It is common practice for a large medical facility to dispose of hundreds of these needle and vacuum tube container assemblies each day. The loss incurred from having to dispose of the container portion after each use can be quite substantial when calculated over a long period of time. While it is highly desirous and advantageous to remove the needle from the vacuum tube container in order to permit reuse of the container, the difficulty in removing the needle without actually handling it has discouraged most medical personnel from doing so.
Accordingly, there is a need in the medical industry as well as the associated instrument industry for an apparatus or device capable of effectively separating or ejecting the needle from the vacuum tube container subsequent to use thereof without requiring handling of the needle or touching any exterior surface surrounding the threaded hub portion thereof. Such an apparatus should be capable of unscrewing the needle and threaded hub portion from the threaded end of the vacuum tube container whereby a new needle can then be threadably attached to the vacuum tube container for the next use.
The present invention is directed towards an apparatus of the type used with a conventional vacuum tube container and attached needle for the separation and/or ejection of a used, contaminated needle from the threaded end of the container thereof without requiring a person to come into direct contact with the needle or its connecting hub portion which threadably secures the needle to the vacuum tube container.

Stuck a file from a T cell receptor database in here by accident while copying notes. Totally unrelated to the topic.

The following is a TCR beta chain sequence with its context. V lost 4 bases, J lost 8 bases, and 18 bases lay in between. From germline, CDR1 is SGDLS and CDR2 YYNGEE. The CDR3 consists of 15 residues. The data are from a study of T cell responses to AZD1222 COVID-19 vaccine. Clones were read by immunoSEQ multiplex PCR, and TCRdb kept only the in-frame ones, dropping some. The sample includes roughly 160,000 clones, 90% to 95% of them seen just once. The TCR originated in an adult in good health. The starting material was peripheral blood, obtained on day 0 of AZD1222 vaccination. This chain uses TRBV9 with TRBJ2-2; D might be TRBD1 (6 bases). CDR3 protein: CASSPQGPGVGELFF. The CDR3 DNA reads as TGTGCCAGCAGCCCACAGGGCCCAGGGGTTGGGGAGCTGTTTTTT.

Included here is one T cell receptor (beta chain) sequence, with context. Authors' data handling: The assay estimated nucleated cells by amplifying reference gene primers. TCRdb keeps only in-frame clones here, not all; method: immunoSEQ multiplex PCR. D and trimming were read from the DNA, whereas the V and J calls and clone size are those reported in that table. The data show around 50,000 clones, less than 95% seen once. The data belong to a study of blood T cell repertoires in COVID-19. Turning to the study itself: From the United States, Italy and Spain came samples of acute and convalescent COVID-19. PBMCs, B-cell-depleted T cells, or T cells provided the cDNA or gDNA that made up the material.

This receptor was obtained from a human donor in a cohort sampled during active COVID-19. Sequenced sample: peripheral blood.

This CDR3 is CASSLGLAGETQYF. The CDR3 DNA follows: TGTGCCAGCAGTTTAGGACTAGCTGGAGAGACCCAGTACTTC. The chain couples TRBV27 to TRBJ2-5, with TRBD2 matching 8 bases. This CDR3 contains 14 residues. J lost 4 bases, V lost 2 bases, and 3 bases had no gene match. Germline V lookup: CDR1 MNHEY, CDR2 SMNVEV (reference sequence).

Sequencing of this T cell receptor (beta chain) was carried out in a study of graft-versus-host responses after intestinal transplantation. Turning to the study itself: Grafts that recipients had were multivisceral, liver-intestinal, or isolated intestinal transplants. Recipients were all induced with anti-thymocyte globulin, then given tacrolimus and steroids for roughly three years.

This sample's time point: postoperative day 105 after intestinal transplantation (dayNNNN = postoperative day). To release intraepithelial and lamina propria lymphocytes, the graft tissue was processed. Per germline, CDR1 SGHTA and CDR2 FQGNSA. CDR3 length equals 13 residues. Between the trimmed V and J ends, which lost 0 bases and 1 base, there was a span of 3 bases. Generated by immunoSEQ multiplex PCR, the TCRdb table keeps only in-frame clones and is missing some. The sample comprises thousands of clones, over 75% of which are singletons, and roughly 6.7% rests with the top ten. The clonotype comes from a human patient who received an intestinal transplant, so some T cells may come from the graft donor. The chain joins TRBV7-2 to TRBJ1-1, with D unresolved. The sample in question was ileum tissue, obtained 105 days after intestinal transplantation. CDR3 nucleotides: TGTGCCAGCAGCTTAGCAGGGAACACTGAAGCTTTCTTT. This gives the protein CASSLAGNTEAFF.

The needle ejector apparatus of the present invention comprises a hollow tubular body portion having an elongated configuration and being structured and configured to adaptably receive a push rod in telescopic relation thereof. The push rod is specifically dimensioned so as to have a diameter slightly less than that of the interior of the tubular body portion thereby allowing the push rod to be telescopically extended and depressed within the hollow interior of the tubular body. The tubular body includes a receiving slot to allow passage of a vacuum tube container and attached needle therethrough. In this manner, the vacuum tube container and needle are seated within the hollow interior of the tubular body and extending along its length thereof. The push rod includes a proximal end which is fitted with a rotating head and attached engaging means. Extending from a side of the rotating head, there is a guide pin which is specifically dimensioned to fit within a curvilinear track along a portion of the length of the tubular body. Upon depression of the push rod, the guide pin travels along a relatively straight portion of the curvilinear track before coming to a curved portion extending partially around the circumference of the tubular body. Travel of the guide pin around the curved portion of the curvilinear track causes rotation of the head and attached engaging means simultaneous to the travel of the guide pin in the curvilinear track, the engaging means and head on the push rod enter through an open end of the vacuum tube container whereupon the engaging means surrounds and grasps a rubber cap fitted to an end of the needle. As the head portion begins to rotate, the needle being under the grasp of the engaging means is rotated to effectively unscrew the hub portion of the needle from the threaded end of the container. Further rotation of the head and engaging means causes the needle to be separated and ejected from the vacuum tube container whereupon the needle exits the tubular body through an open end thereof. After ejection of the needle, the vacuum tube container can be easily removed from the receiving slot in the interior of the tubular body by simply inserting a finger through a window portion and forcing the container out from its seated position within the receiving slot.